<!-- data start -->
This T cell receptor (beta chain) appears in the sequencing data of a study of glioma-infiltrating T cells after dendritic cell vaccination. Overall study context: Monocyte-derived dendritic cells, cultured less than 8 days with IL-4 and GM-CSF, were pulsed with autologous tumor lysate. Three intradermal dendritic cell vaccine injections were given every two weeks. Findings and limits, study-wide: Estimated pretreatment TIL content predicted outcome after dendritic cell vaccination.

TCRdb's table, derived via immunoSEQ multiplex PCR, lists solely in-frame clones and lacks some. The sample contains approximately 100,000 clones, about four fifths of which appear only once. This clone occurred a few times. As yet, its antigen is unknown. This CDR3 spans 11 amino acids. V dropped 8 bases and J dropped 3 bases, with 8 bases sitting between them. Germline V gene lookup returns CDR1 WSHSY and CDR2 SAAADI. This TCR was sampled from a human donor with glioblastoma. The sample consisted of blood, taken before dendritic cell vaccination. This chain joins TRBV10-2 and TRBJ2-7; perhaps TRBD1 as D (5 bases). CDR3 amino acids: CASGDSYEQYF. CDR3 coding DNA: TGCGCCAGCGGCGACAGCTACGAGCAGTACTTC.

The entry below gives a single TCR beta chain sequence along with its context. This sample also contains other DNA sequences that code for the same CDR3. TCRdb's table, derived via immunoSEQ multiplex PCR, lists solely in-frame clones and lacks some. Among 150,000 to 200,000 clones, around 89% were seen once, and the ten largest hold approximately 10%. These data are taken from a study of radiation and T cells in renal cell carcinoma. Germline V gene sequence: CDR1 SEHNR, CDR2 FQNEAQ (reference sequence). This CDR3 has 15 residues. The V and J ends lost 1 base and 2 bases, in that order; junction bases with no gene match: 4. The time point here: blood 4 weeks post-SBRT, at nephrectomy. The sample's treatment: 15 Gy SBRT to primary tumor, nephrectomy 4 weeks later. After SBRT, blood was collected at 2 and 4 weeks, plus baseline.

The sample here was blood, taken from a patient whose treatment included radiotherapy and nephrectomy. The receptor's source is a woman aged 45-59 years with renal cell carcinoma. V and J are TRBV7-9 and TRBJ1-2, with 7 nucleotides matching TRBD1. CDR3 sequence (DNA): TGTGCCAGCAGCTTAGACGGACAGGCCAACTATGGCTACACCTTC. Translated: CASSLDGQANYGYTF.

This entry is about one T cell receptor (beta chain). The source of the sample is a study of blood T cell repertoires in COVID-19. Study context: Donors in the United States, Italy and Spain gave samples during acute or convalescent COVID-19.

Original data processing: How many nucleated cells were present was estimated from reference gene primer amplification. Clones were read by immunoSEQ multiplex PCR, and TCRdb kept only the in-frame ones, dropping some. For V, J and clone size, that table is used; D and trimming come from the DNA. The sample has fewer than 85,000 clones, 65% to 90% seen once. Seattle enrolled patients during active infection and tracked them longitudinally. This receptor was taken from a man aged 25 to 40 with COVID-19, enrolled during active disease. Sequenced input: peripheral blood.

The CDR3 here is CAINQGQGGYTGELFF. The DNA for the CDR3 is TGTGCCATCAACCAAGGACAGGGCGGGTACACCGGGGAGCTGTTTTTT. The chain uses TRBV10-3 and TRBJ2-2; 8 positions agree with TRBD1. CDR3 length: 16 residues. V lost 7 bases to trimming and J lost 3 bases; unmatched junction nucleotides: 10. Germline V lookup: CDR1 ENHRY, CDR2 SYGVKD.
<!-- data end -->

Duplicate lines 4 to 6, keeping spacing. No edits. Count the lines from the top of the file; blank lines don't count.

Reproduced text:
The sample here was blood, taken from a patient whose treatment included radiotherapy and nephrectomy. The receptor's source is a woman aged 45-59 years with renal cell carcinoma. V and J are TRBV7-9 and TRBJ1-2, with 7 nucleotides matching TRBD1. CDR3 sequence (DNA): TGTGCCAGCAGCTTAGACGGACAGGCCAACTATGGCTACACCTTC. Translated: CASSLDGQANYGYTF.

This entry is about one T cell receptor (beta chain). The source of the sample is a study of blood T cell repertoires in COVID-19. Study context: Donors in the United States, Italy and Spain gave samples during acute or convalescent COVID-19.

Original data processing: How many nucleated cells were present was estimated from reference gene primer amplification. Clones were read by immunoSEQ multiplex PCR, and TCRdb kept only the in-frame ones, dropping some. For V, J and clone size, that table is used; D and trimming come from the DNA. The sample has fewer than 85,000 clones, 65% to 90% seen once. Seattle enrolled patients during active infection and tracked them longitudinally. This receptor was taken from a man aged 25 to 40 with COVID-19, enrolled during active disease. Sequenced input: peripheral blood.